HAPPY HOUR: Kevin Byrne at home behind his bar, ready to tell a yarn.
HAPPY HOUR: Kevin Byrne at home behind his bar, ready to tell a yarn. Jonno Colfs

A DAY IN THE LIFE: Kevin Byrne

BEFORE the world turned to technology, emails and instant messaging, Kevin Byrne was boss of one of the busiest places in town.

As postmaster, Mr Byrne was in charge of Warwick Post Office, a position he held from 1988-1996.

Now a sprightly 87 years old and retired for more than 20 years, Mr Byrne turned his hand to volunteering with St Vincent de Paul after his 40-year career, something he still relishes.

"It wasn't long after I'd finished up and one day there was a knock on the door and a couple Marj and I knew were standing there, asking me if I'd like to help out with the Vinnies' work in Warwick,” Mr Byrne said.

"This was something that appealed to me so I agreed but I asked who gave them my name.

"They told me, 'your wife', fair dinkum, she must have wanted me out of the house already.”

Volunteering at St Vinnie's was almost a full-time job, according to Mr Byrne.

"There's always been a lot of data entry and I'm still doing it,” he said.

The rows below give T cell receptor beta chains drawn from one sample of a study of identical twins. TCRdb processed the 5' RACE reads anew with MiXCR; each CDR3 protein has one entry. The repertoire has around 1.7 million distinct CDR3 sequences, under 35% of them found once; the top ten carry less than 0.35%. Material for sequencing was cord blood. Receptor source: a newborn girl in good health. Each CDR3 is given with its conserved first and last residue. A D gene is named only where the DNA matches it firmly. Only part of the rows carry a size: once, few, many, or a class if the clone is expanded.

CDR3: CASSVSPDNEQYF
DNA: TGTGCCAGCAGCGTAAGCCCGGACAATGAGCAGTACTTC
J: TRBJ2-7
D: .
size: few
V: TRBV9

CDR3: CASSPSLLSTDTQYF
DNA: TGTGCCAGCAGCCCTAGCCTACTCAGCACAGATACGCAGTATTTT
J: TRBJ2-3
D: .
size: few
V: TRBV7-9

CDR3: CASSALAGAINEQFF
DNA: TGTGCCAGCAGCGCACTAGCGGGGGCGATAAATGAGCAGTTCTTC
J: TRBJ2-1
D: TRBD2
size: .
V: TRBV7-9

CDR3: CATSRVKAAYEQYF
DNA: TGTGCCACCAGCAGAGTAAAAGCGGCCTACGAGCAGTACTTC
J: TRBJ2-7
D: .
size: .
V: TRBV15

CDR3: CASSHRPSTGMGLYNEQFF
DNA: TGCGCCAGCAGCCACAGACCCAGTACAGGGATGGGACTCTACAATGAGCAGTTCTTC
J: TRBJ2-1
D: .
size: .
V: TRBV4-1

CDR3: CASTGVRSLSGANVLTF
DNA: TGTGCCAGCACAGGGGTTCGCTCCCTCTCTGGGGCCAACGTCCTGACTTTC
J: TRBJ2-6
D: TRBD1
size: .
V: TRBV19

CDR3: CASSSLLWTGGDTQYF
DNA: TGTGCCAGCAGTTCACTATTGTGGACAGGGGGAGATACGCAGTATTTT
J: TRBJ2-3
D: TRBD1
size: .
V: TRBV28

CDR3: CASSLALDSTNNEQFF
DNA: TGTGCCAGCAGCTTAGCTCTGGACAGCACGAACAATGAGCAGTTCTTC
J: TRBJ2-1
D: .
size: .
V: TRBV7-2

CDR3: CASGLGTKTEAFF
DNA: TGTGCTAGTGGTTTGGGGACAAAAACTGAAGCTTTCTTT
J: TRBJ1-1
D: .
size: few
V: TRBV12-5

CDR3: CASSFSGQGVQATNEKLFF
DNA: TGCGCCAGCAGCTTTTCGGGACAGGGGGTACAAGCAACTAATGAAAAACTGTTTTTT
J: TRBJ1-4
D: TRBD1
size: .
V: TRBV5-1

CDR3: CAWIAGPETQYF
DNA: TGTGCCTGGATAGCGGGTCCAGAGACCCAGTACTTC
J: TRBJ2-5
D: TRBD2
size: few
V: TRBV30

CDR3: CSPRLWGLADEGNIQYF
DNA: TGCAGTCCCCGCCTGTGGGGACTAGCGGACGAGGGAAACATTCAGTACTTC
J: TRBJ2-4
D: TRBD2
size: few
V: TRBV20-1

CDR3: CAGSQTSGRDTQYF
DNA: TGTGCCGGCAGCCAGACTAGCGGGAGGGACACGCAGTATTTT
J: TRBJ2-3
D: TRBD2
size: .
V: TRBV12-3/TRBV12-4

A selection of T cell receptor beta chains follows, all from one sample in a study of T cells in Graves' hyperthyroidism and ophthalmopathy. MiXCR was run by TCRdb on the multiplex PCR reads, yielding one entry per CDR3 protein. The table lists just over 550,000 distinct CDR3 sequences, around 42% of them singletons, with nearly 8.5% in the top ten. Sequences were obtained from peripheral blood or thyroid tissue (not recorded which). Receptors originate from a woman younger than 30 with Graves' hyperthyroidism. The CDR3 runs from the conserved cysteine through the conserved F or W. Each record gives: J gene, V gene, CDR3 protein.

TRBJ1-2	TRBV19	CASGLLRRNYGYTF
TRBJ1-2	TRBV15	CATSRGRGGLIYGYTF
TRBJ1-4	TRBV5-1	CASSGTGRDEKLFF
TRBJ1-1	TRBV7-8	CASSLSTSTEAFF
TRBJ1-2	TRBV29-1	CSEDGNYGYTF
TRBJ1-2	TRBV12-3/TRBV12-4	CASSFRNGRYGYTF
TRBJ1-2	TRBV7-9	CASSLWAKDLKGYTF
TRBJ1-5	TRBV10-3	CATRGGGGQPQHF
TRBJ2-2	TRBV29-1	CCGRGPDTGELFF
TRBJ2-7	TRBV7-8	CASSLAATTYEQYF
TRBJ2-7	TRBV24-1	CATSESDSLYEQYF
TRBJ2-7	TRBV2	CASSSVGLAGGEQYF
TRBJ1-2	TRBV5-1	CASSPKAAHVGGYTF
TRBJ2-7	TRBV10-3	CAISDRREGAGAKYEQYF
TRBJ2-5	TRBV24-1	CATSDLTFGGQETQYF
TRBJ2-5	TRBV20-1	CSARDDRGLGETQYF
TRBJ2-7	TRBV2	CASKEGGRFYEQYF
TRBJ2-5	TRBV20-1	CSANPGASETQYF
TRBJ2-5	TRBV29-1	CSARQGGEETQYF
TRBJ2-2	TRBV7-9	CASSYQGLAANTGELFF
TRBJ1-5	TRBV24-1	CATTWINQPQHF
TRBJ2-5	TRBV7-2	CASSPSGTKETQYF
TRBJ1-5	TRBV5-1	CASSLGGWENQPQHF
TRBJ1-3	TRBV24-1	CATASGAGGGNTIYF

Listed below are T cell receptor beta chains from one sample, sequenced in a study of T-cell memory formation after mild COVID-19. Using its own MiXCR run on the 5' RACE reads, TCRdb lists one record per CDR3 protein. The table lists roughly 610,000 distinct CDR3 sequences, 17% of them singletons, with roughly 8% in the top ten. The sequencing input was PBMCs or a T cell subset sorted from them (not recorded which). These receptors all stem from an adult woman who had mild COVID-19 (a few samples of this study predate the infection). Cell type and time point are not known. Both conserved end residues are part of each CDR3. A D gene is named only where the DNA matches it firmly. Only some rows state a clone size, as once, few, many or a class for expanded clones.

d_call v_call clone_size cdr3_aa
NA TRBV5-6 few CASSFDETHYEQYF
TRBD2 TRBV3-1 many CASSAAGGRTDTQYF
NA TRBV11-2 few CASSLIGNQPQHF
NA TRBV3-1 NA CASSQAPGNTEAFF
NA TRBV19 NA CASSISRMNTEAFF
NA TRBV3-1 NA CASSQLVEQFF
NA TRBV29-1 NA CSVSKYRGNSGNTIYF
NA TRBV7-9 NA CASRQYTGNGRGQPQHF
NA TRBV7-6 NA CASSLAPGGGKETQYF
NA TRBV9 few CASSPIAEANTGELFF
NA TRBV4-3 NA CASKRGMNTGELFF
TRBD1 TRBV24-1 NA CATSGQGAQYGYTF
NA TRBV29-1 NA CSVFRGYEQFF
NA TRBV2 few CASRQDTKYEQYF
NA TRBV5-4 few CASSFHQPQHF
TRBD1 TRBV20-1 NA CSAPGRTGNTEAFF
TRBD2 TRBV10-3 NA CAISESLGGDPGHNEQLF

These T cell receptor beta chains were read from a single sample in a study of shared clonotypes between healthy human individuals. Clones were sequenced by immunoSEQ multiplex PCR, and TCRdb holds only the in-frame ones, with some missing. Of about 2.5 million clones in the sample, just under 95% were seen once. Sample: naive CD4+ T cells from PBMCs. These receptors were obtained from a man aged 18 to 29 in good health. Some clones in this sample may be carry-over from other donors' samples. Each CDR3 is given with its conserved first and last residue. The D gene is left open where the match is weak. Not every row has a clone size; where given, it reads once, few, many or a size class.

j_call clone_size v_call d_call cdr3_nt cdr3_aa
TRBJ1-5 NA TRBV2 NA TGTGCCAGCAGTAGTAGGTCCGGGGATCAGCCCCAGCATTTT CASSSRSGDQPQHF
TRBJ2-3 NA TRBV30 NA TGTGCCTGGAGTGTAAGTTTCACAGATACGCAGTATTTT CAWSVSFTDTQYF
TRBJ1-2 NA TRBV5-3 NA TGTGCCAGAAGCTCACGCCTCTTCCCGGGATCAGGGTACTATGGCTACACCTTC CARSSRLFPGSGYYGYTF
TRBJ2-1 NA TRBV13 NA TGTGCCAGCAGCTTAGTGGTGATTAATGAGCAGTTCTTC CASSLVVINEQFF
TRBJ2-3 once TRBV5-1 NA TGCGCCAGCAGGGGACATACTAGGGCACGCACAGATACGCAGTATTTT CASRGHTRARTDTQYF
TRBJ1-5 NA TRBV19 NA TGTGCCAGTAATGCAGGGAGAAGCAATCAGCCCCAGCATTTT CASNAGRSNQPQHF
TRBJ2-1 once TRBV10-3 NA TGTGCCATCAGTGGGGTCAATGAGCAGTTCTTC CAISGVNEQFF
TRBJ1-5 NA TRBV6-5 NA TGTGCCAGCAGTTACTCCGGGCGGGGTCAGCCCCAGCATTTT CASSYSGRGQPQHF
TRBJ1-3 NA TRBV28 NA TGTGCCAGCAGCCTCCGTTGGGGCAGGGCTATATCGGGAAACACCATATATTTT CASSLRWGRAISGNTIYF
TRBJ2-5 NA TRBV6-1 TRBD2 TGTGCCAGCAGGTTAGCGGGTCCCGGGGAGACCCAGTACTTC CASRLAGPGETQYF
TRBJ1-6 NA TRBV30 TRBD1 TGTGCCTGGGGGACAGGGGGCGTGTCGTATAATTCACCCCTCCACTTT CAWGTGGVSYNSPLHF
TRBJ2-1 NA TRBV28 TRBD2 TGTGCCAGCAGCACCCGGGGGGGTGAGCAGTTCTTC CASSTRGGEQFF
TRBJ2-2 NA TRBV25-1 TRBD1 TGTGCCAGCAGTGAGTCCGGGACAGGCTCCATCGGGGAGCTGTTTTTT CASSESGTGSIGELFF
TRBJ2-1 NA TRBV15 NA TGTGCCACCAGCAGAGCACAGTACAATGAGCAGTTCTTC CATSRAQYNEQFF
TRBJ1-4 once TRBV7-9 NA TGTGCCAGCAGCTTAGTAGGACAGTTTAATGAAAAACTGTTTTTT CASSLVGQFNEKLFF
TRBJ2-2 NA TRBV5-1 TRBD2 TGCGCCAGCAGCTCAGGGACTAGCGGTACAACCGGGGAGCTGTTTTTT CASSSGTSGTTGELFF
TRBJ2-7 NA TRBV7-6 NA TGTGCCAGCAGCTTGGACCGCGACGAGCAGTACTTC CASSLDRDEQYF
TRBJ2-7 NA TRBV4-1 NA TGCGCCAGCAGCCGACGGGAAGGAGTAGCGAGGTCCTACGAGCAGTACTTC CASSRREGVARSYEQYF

"But I was never one to sit around bored so it suited me fine. Especially nowadays, I want to keep the brain active and keep in touch with people, stay social.”

Mr Byrne said he'd held just about every position there was in the regional St Vincent de Paul organisation, ending up serving four years as the Toowoomba Diocese president and on the state council.

"It was about that time the organisation made a huge expansion into housing, so I got to oversee all of that,” he said.

"It was a great move, helping put a roof over the head of those less fortunate.

"That was the key to me, a lot of these people had limited life skills so, once we had them in a house, then we could work on the other fundamental skills and go from there.”

Born in Dalby, Mr Byrne joined the postal service straight out of high school.

"In those days, you decided what you wanted to do and you went off and did it,” he said.

In the early 1950s a stint in the Navy saw Mr Byrne shipped off to the Korean Conflict.

"The only thing I remember about that was how cold it was,” he said.

"If you put your hand on a piece of metal, that's where it stayed.”

In between his work for St Vincent de Paul, Mr Byrne spends three days a week with his sweetheart Marj, who now lives at Akooramak.

"Anyone who knocks Warwick clearly hasn't to many other places,” he said.

"When we came here, people were so welcoming and friendly and that's never changed.”



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